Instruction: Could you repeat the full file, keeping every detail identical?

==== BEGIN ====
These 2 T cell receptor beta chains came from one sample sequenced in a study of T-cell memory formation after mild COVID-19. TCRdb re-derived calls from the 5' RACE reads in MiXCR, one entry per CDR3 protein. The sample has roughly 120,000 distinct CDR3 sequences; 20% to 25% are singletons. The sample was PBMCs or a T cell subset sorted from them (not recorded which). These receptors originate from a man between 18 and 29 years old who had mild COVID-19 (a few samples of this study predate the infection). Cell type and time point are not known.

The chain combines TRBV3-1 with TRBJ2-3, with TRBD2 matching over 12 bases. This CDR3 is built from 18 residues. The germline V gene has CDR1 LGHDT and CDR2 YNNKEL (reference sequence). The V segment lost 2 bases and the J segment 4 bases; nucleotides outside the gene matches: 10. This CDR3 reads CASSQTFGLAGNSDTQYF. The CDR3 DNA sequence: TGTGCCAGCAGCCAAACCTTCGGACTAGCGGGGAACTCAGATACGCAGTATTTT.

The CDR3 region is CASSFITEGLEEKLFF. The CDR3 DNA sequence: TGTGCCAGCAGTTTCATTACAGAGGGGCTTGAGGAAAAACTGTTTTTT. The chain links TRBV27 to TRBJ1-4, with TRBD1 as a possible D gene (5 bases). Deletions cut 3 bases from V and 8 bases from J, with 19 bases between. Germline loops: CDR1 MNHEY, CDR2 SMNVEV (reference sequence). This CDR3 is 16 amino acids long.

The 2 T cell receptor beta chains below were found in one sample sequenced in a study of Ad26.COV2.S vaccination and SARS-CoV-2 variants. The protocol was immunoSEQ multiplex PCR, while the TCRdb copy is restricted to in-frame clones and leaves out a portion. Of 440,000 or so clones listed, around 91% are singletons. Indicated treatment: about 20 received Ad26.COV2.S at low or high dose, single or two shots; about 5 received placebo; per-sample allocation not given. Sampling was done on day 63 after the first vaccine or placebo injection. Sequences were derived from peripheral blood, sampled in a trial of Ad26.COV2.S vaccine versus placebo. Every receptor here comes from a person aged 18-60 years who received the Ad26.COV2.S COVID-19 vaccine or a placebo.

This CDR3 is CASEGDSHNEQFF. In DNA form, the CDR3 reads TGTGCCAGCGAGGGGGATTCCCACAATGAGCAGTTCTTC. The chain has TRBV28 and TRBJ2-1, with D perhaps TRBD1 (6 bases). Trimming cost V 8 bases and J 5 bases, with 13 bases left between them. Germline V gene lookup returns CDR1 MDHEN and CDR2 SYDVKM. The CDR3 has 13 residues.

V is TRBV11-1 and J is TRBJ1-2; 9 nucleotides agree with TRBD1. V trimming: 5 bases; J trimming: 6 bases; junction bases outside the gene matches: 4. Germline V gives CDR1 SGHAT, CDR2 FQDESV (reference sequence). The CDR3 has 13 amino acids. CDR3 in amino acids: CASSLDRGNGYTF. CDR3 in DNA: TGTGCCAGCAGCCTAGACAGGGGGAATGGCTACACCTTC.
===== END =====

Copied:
These 2 T cell receptor beta chains came from one sample sequenced in a study of T-cell memory formation after mild COVID-19. TCRdb re-derived calls from the 5' RACE reads in MiXCR, one entry per CDR3 protein. The sample has roughly 120,000 distinct CDR3 sequences; 20% to 25% are singletons. The sample was PBMCs or a T cell subset sorted from them (not recorded which). These receptors originate from a man between 18 and 29 years old who had mild COVID-19 (a few samples of this study predate the infection). Cell type and time point are not known.

The chain combines TRBV3-1 with TRBJ2-3, with TRBD2 matching over 12 bases. This CDR3 is built from 18 residues. The germline V gene has CDR1 LGHDT and CDR2 YNNKEL (reference sequence). The V segment lost 2 bases and the J segment 4 bases; nucleotides outside the gene matches: 10. This CDR3 reads CASSQTFGLAGNSDTQYF. The CDR3 DNA sequence: TGTGCCAGCAGCCAAACCTTCGGACTAGCGGGGAACTCAGATACGCAGTATTTT.

The CDR3 region is CASSFITEGLEEKLFF. The CDR3 DNA sequence: TGTGCCAGCAGTTTCATTACAGAGGGGCTTGAGGAAAAACTGTTTTTT. The chain links TRBV27 to TRBJ1-4, with TRBD1 as a possible D gene (5 bases). Deletions cut 3 bases from V and 8 bases from J, with 19 bases between. Germline loops: CDR1 MNHEY, CDR2 SMNVEV (reference sequence). This CDR3 is 16 amino acids long.

The 2 T cell receptor beta chains below were found in one sample sequenced in a study of Ad26.COV2.S vaccination and SARS-CoV-2 variants. The protocol was immunoSEQ multiplex PCR, while the TCRdb copy is restricted to in-frame clones and leaves out a portion. Of 440,000 or so clones listed, around 91% are singletons. Indicated treatment: about 20 received Ad26.COV2.S at low or high dose, single or two shots; about 5 received placebo; per-sample allocation not given. Sampling was done on day 63 after the first vaccine or placebo injection. Sequences were derived from peripheral blood, sampled in a trial of Ad26.COV2.S vaccine versus placebo. Every receptor here comes from a person aged 18-60 years who received the Ad26.COV2.S COVID-19 vaccine or a placebo.

This CDR3 is CASEGDSHNEQFF. In DNA form, the CDR3 reads TGTGCCAGCGAGGGGGATTCCCACAATGAGCAGTTCTTC. The chain has TRBV28 and TRBJ2-1, with D perhaps TRBD1 (6 bases). Trimming cost V 8 bases and J 5 bases, with 13 bases left between them. Germline V gene lookup returns CDR1 MDHEN and CDR2 SYDVKM. The CDR3 has 13 residues.

V is TRBV11-1 and J is TRBJ1-2; 9 nucleotides agree with TRBD1. V trimming: 5 bases; J trimming: 6 bases; junction bases outside the gene matches: 4. Germline V gives CDR1 SGHAT, CDR2 FQDESV (reference sequence). The CDR3 has 13 amino acids. CDR3 in amino acids: CASSLDRGNGYTF. CDR3 in DNA: TGTGCCAGCAGCCTAGACAGGGGGAATGGCTACACCTTC.